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TITLE:  Antimicrobial resistance and genetic characterization of fluoroquinolone resistance of Pseudomonas aeruginosa isolated from canine infections
AUTHORS:  Rubin J;Walker RD;Blickenstaff K;Bodeis-Jones S;Zhao S;
YEAR:  2008
JOURNAL ABBREV:  Vet Microbiol
JOURNAL FULL:  Veterinary microbiology
VOLUME:  131
ISSUE:  40910
END PAGE:  172
KEYWORDS:  Aminoglycosides;Ampicillin;Animals;Anti-Bacterial Agents;Bacteria;beta-Lactams;Cefazolin;Ceftriaxone;chemistry;Chloramphenicol;Ciprofloxacin;Colony Count,Microbial;Dna;DNA,Bacterial;Dog Diseases;Dogs;Dose-Response Relationship,Drug;drug effects;Drug Resistance,Bacterial;drug therapy;Fluoroquinolones;genetics;Integrons;Kanamycin;Microbial Sensitivity Tests;microbiology;Mutation;Otitis;pharmacology;Point Mutation;Pseudomonas;Pseudomonas aeruginosa;Pseudomonas Infections;Pyoderma;Quinolones;Spectinomycin;Streptomycin;Tetracycline;therapeutic use;therapy;United States;veterinary;Veterinary Medicine;
ABSTRACT:  Infections with antimicrobial-resistant bacteria are a great challenge in both human and veterinary medicine. The purpose of this study was to determine antimicrobial susceptibility of 106 strains of Pseudomonas aeruginosa isolated from dogs with otitis and pyoderma from 2003 to 2006 in the United States. Three antimicrobial panels, including 6 classes and 32 antimicrobial agents, were used. A wide range of susceptibility patterns were noted with some isolates being resistant to between 8 and 28 (mean 16) of the antimicrobials tested. Among the beta-lactams, all isolates were resistant to ampicillin, cefoxitin, cefpodoxime, cephalothin and cefazolin followed by amoxicillin/clavulanic acid (99%), ceftiofur (97%), ceftriaxone (39%), cefotaxime (26%), and cefotaxime/clavulanic acid (20%), whereas less than 7% of isolates were resistant to ceftazidime/clavulanic acid, ceftazidime, piperacillin/tazobactam or cefepime. Two isolates were resistant to the carbapenems. Among the quinolones and fluoroquinolones, the most isolates were resistant to naladixic acid (96%), followed by orbifloxacin (52%), difloxacin (43%), enrofloxacin (31%), marbofloxacin (27%), gatifloxacin (23%), levofloxacin (21%), and ciprofloxacin (16%). Among the aminoglycosides, the most resistance was seen to kanamycin (90%), followed by streptomycin (69%), gentamicin (7%), and amikacin (3%). Of the remaining antimicrobials 100% of the isolates were resistant to chloramphenicol followed by tetracycline (98%), trimethoprim/sulfamethoxazole (57%), and sulfisoxazole (51%). Point mutations were present in gyrA, gyrB, parC, and/or parE genes among 34 of the 102 naladixic acid-resistant isolates. Two isolates contained class 1 integrons carrying aadA gene conferring streptomycin and spectinomycin resistance. The findings suggest that many antimicrobial agents commonly used in companion animals may not constitute appropriate therapy for canine pseudomonas infections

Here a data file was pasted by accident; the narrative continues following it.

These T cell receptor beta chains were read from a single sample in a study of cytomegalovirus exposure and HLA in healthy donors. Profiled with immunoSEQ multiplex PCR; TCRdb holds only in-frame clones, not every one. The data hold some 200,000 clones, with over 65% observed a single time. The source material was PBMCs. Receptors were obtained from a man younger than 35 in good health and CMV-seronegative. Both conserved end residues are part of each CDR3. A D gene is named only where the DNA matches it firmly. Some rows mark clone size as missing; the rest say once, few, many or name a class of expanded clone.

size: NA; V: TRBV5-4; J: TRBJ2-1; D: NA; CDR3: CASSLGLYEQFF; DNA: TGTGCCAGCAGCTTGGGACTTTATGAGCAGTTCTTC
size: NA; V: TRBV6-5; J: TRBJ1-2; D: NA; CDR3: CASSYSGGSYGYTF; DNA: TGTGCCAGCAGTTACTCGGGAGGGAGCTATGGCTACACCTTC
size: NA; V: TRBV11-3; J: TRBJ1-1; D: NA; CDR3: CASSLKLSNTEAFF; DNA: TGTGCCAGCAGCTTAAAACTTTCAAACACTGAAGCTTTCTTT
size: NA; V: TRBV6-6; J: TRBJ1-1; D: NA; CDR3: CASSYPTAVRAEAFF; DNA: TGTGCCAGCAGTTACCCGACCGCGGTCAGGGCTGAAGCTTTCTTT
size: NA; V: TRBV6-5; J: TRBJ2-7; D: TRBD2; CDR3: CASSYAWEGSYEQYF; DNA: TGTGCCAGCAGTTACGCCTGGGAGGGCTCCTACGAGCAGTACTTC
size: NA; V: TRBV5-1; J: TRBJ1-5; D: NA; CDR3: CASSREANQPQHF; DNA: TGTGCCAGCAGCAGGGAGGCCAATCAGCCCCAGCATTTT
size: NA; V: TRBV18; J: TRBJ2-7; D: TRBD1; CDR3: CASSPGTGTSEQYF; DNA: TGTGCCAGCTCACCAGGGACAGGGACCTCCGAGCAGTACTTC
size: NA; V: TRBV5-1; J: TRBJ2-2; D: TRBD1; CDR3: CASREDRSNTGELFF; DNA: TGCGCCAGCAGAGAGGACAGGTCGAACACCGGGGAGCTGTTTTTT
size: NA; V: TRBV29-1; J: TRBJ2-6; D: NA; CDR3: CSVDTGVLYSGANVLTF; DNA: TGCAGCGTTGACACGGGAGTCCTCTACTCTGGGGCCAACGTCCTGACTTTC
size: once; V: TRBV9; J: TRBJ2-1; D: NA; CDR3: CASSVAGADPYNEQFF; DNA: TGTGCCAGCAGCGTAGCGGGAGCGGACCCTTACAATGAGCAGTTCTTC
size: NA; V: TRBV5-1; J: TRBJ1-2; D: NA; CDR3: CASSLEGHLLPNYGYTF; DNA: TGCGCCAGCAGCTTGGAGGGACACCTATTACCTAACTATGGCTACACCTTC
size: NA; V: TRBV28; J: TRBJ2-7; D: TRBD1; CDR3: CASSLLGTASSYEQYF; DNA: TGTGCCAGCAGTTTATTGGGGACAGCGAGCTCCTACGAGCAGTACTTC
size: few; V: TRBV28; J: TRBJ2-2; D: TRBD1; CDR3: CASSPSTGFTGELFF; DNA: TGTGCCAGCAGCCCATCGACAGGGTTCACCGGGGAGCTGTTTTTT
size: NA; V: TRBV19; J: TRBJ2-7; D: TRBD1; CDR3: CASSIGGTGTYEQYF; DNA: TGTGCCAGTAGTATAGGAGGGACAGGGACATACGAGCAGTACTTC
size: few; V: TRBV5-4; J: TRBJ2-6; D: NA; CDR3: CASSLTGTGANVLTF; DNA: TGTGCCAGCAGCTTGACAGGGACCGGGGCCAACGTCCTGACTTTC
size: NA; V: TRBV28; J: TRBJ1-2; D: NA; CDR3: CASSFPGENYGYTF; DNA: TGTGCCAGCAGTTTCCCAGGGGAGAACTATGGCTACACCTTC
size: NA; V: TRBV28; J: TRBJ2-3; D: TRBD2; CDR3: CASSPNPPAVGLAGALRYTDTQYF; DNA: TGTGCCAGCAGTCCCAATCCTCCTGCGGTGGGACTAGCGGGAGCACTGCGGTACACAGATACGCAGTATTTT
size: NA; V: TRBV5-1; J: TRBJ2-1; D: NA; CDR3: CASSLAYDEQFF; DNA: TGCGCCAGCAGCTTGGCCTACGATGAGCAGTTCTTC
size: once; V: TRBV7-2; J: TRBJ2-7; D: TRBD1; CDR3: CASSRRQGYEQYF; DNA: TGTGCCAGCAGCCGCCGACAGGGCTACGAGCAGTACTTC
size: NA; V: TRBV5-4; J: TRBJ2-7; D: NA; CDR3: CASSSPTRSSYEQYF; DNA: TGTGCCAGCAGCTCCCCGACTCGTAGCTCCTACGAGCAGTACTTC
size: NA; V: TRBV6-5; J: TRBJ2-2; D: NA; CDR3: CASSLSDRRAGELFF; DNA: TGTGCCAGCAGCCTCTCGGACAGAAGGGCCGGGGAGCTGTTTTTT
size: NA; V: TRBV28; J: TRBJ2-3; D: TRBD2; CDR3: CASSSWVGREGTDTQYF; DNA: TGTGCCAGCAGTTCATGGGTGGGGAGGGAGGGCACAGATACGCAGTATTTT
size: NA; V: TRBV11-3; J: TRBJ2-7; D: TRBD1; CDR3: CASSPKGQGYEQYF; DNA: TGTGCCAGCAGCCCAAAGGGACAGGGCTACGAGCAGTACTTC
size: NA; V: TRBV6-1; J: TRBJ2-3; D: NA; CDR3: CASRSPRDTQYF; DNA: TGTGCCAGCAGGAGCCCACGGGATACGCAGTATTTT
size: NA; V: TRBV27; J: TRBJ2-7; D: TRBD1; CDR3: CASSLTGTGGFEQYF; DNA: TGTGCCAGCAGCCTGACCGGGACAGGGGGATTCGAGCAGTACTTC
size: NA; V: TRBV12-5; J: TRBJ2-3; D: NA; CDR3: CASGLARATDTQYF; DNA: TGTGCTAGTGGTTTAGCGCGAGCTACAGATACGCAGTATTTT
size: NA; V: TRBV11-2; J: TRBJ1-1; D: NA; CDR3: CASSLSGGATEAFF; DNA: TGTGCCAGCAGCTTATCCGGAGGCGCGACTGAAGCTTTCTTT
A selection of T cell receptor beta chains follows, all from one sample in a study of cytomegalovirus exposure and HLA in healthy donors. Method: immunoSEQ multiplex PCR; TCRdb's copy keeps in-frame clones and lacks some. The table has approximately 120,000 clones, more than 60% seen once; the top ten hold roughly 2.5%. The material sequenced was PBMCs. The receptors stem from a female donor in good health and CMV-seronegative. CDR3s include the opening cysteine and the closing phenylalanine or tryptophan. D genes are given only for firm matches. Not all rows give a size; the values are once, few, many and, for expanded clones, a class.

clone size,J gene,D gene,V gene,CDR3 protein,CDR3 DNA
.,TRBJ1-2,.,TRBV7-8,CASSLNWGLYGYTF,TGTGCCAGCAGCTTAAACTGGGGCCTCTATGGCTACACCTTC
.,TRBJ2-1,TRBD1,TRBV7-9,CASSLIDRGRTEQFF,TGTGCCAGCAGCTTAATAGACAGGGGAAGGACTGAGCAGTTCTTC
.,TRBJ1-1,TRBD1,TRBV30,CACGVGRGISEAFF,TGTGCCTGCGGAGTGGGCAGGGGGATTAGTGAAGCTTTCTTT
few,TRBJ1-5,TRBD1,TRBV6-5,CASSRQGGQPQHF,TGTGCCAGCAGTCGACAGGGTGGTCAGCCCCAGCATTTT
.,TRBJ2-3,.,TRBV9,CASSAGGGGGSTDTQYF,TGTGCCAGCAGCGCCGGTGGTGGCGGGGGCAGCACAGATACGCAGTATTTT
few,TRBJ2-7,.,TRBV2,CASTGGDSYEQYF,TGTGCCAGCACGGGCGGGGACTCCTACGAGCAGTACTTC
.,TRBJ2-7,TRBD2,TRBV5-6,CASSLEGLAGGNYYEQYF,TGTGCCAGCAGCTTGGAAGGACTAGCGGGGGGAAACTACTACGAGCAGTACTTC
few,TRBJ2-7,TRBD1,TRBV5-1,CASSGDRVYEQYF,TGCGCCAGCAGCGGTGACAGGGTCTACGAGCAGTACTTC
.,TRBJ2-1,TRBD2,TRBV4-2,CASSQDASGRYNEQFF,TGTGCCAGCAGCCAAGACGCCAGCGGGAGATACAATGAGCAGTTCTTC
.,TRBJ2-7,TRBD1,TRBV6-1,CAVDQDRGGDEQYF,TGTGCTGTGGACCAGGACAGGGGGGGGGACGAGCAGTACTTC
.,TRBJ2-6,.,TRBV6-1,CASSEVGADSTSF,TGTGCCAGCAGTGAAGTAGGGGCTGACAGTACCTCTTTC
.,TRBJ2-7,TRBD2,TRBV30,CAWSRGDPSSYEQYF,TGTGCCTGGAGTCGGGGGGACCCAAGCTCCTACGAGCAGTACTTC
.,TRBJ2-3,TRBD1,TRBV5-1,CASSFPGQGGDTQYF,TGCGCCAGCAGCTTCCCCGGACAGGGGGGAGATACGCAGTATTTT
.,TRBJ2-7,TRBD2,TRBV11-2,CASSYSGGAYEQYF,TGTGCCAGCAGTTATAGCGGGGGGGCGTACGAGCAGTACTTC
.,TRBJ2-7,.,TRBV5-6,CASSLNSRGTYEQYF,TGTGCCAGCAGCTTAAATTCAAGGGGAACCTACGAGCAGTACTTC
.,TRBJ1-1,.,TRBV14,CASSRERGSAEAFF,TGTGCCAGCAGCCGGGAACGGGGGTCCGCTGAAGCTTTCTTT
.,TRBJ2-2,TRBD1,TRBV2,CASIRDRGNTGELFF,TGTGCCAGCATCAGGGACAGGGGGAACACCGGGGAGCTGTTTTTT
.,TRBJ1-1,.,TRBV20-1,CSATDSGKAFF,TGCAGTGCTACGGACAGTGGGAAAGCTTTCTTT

AFFILIATIONS:  Department of Veterinary Microbiology, Western College of Veterinary Medicine, University of Saskatchewan, Saskatoon S7N 5B4, Canada